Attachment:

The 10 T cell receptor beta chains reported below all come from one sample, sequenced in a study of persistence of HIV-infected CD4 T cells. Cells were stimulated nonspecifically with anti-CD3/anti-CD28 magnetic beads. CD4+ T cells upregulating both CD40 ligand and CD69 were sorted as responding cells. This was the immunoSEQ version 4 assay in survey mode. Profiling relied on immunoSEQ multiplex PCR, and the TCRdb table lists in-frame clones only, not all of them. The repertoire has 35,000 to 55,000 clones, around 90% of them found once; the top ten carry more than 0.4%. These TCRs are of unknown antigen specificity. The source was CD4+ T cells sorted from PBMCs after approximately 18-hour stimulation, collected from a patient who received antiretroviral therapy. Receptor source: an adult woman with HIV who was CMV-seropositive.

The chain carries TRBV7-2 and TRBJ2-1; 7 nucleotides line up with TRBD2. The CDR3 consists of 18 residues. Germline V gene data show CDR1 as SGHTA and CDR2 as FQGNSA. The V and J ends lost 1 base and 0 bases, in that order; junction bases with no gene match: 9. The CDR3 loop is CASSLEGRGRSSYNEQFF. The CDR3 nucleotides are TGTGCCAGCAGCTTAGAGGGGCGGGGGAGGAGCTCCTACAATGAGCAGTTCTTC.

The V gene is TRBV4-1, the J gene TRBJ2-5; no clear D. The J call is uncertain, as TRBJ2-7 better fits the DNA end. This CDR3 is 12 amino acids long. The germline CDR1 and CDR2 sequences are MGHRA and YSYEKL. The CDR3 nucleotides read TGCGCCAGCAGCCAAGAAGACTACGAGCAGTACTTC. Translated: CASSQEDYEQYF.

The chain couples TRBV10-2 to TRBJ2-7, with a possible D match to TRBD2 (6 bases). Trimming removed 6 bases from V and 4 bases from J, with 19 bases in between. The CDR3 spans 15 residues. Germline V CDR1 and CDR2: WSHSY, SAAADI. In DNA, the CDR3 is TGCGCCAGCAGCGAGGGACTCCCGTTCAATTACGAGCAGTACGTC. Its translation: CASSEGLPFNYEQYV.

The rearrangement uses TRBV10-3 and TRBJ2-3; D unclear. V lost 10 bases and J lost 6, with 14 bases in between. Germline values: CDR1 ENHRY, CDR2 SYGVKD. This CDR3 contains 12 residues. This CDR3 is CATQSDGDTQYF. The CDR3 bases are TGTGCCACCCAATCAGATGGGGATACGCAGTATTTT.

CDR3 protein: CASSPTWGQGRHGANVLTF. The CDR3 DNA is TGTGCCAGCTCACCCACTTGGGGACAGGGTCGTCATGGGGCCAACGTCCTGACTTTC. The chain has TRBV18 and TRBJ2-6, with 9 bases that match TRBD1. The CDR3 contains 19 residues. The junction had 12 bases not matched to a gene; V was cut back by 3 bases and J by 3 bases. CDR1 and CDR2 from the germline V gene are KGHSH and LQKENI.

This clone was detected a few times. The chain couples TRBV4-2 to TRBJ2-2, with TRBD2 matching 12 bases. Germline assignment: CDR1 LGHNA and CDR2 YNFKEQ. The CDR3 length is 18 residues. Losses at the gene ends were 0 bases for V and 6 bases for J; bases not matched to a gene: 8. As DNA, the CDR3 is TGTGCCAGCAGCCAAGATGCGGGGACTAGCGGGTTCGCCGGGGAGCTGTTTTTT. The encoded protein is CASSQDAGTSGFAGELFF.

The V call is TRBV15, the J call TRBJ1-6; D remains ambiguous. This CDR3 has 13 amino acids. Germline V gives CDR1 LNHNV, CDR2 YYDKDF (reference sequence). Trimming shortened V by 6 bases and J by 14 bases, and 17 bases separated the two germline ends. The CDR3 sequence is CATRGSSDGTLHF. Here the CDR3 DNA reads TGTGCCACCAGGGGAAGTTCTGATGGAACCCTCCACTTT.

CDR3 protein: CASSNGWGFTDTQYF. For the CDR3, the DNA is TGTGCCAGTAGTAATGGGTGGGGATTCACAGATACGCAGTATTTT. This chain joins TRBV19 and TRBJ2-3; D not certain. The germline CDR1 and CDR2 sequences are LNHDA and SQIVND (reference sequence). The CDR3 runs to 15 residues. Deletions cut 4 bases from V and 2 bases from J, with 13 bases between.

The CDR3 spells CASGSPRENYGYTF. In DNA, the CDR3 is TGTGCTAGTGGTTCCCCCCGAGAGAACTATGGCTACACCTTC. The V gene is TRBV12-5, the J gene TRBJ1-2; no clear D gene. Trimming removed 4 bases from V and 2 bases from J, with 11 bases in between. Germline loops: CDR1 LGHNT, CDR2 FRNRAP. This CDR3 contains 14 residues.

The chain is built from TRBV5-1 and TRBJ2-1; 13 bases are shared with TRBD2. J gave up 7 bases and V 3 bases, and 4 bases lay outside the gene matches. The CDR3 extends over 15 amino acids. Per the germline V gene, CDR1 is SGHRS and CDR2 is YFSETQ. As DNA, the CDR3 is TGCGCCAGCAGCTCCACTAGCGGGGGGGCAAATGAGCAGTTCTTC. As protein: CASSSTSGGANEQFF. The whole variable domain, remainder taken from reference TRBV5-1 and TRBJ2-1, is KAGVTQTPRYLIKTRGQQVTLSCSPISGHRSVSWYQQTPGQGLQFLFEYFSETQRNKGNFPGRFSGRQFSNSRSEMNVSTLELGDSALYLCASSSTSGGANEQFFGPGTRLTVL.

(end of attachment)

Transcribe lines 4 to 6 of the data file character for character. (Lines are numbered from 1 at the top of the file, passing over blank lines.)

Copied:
The chain couples TRBV10-2 to TRBJ2-7, with a possible D match to TRBD2 (6 bases). Trimming removed 6 bases from V and 4 bases from J, with 19 bases in between. The CDR3 spans 15 residues. Germline V CDR1 and CDR2: WSHSY, SAAADI. In DNA, the CDR3 is TGCGCCAGCAGCGAGGGACTCCCGTTCAATTACGAGCAGTACGTC. Its translation: CASSEGLPFNYEQYV.

The rearrangement uses TRBV10-3 and TRBJ2-3; D unclear. V lost 10 bases and J lost 6, with 14 bases in between. Germline values: CDR1 ENHRY, CDR2 SYGVKD. This CDR3 contains 12 residues. This CDR3 is CATQSDGDTQYF. The CDR3 bases are TGTGCCACCCAATCAGATGGGGATACGCAGTATTTT.

CDR3 protein: CASSPTWGQGRHGANVLTF. The CDR3 DNA is TGTGCCAGCTCACCCACTTGGGGACAGGGTCGTCATGGGGCCAACGTCCTGACTTTC. The chain has TRBV18 and TRBJ2-6, with 9 bases that match TRBD1. The CDR3 contains 19 residues. The junction had 12 bases not matched to a gene; V was cut back by 3 bases and J by 3 bases. CDR1 and CDR2 from the germline V gene are KGHSH and LQKENI.